Rooftop living: Reach for the skies

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Rooftop living: Reach for the skies

Roofs tend to be purely functional, rarely used for anything other than satellite dishes, chimney stacks or keeping what lies beneath dry. But things are looking up for a new movement to reclaim rooftops and transform these lofty surfaces into vibrant community spaces.

Using roofs in interesting ways isn’t totally new. Getting up on the roof, above the city below, evolved out of the dream of creating a technologically advanced city that the Futurists of Italy held on to in the 1920s. Fiat’s Lingotto Building in Turin from that era had a rooftop test track made famous in The Italian Job. Sir Geoffrey Jellicoe wanted to go one better with his 1959 plan for a new city outside Staines called Motopia, where all the roads ran along the top of blocks of flats.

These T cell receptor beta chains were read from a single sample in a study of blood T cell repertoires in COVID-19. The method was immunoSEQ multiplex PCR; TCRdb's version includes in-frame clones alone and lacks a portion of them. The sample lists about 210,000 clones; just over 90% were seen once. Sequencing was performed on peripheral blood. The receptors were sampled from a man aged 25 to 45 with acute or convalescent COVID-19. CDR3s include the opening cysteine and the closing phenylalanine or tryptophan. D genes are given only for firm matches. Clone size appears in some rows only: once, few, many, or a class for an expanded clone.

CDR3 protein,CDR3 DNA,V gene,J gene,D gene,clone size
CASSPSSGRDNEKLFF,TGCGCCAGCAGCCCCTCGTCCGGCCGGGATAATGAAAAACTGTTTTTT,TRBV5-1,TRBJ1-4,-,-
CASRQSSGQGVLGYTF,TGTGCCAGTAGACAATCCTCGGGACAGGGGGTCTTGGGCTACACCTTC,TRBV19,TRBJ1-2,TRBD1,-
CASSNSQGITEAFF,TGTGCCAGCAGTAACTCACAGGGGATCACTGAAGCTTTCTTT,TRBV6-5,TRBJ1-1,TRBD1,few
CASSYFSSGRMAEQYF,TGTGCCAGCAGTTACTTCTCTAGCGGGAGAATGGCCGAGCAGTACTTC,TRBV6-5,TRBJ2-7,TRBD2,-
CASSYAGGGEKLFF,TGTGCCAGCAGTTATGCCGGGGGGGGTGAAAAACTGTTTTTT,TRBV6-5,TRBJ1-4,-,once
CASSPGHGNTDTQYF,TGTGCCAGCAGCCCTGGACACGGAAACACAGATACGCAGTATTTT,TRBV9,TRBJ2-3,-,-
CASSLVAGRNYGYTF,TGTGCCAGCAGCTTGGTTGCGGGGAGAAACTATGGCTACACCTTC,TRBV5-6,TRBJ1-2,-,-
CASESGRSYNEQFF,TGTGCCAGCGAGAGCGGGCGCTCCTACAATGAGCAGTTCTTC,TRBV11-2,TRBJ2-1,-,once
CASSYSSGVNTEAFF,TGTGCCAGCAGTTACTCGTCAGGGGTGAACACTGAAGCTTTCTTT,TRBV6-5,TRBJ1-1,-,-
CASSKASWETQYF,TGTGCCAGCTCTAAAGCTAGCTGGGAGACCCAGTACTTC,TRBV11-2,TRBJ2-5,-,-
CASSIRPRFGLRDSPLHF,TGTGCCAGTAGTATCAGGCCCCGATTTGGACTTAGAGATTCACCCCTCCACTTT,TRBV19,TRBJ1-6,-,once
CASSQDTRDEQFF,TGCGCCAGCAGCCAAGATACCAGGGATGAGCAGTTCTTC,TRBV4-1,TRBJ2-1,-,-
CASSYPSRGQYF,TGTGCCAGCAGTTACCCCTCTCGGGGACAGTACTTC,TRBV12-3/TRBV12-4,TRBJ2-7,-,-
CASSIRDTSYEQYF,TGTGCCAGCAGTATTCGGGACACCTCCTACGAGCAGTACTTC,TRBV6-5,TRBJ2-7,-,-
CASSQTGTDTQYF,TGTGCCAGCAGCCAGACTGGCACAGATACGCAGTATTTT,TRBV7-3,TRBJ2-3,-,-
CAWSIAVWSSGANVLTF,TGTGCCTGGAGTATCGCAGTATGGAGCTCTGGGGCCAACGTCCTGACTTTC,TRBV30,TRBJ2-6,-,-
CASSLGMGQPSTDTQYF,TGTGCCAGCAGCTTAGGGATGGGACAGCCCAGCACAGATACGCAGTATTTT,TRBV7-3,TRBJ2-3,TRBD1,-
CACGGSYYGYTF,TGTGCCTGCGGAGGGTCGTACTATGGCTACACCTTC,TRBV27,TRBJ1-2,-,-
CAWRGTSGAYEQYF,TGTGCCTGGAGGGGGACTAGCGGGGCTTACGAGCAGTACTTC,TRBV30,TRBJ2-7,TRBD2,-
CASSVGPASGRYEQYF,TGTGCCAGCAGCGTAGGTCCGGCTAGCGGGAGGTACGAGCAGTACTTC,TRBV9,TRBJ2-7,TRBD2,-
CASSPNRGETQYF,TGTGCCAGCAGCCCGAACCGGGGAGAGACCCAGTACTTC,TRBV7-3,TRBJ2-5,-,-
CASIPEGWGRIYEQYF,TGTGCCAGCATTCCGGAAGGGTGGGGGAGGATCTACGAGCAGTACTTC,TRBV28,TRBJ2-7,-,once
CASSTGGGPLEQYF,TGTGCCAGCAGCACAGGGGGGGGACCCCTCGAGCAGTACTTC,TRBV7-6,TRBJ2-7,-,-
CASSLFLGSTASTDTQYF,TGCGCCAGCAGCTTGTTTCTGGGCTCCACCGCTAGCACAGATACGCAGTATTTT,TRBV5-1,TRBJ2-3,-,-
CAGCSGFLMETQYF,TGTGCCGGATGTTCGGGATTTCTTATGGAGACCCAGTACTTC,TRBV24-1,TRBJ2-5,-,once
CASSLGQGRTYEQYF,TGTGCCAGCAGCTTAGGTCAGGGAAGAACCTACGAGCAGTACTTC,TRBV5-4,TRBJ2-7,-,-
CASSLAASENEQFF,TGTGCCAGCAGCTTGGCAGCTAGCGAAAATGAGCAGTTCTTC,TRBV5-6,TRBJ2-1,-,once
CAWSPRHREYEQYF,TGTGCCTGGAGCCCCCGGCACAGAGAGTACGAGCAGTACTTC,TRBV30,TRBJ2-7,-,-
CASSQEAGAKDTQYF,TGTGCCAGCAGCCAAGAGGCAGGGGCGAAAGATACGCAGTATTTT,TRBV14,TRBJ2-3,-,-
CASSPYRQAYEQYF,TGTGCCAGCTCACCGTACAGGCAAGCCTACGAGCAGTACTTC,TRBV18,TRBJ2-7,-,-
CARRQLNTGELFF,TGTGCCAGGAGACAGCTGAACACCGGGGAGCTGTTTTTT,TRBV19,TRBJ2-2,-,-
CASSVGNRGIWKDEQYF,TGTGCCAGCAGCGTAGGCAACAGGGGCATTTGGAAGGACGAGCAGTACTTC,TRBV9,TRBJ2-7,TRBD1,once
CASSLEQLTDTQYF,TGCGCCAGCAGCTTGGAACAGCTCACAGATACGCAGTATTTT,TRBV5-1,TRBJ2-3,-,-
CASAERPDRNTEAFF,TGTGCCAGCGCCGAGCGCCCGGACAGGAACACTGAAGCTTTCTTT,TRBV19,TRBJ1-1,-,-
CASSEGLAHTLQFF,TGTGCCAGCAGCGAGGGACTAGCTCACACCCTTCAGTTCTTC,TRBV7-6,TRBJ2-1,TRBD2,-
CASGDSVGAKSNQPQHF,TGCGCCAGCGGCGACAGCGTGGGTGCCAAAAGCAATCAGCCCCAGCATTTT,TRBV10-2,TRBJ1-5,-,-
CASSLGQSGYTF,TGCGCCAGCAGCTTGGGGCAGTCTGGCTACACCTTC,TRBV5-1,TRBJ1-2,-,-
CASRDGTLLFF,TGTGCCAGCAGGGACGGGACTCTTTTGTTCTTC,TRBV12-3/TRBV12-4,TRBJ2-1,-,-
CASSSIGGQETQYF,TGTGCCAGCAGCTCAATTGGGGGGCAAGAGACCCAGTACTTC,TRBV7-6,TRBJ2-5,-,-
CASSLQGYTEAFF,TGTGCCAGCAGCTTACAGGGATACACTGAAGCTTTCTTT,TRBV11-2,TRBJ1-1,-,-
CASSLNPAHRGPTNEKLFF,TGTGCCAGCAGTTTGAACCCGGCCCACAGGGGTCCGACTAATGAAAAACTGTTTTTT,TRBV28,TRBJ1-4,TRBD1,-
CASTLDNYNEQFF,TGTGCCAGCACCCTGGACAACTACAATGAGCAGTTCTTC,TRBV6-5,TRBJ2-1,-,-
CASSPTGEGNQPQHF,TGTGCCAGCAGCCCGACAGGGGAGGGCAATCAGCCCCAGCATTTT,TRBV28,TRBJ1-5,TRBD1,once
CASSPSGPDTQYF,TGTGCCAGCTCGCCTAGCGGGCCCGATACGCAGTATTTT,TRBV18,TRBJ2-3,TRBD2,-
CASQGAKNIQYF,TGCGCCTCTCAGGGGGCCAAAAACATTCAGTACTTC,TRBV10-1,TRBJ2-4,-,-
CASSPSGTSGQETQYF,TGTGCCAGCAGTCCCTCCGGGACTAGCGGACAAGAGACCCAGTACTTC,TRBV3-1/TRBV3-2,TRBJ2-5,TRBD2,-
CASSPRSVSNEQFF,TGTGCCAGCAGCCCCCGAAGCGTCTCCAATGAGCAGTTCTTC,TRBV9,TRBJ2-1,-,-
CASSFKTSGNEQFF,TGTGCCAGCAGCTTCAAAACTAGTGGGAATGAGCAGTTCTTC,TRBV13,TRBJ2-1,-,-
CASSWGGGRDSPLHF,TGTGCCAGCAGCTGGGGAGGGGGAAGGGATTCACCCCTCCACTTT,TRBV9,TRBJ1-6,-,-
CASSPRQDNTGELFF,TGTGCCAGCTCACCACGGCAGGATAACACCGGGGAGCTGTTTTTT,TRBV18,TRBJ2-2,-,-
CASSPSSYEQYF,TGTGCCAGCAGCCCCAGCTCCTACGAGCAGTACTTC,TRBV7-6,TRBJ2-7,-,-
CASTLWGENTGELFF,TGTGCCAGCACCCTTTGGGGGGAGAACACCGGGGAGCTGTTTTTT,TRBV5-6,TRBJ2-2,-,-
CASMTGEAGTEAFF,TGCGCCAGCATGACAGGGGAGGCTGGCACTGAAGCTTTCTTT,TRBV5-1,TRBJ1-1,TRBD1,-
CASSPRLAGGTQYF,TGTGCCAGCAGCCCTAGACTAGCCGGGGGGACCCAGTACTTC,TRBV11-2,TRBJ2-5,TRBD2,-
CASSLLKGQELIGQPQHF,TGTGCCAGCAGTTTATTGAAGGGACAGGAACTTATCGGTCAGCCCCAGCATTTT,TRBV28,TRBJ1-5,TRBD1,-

But it is as popular, democratic spaces that roofs really work. Le Corbusier put a paddling pool on top of his Unité d’Habitation housing block in Marseille. Last year it was renovated as an open-air art school and exhibition centre.

Up on the roof you can leave your terrestrial cares behind. But a fear of people jumping or falling has left many roofs sealed for safety reasons. One of the Unité’s English copycats, Great Arthur House in London, boasts 1950s roof gardens with priceless views – but low barriers. As interest in roofs peaks again, perhaps Great Arthur’s off-limits roof is next on the list to be rediscovered? And they should be discovered – because the psychology of being so high is a potent thing. It’s a thrill, a danger, an education in topography.[]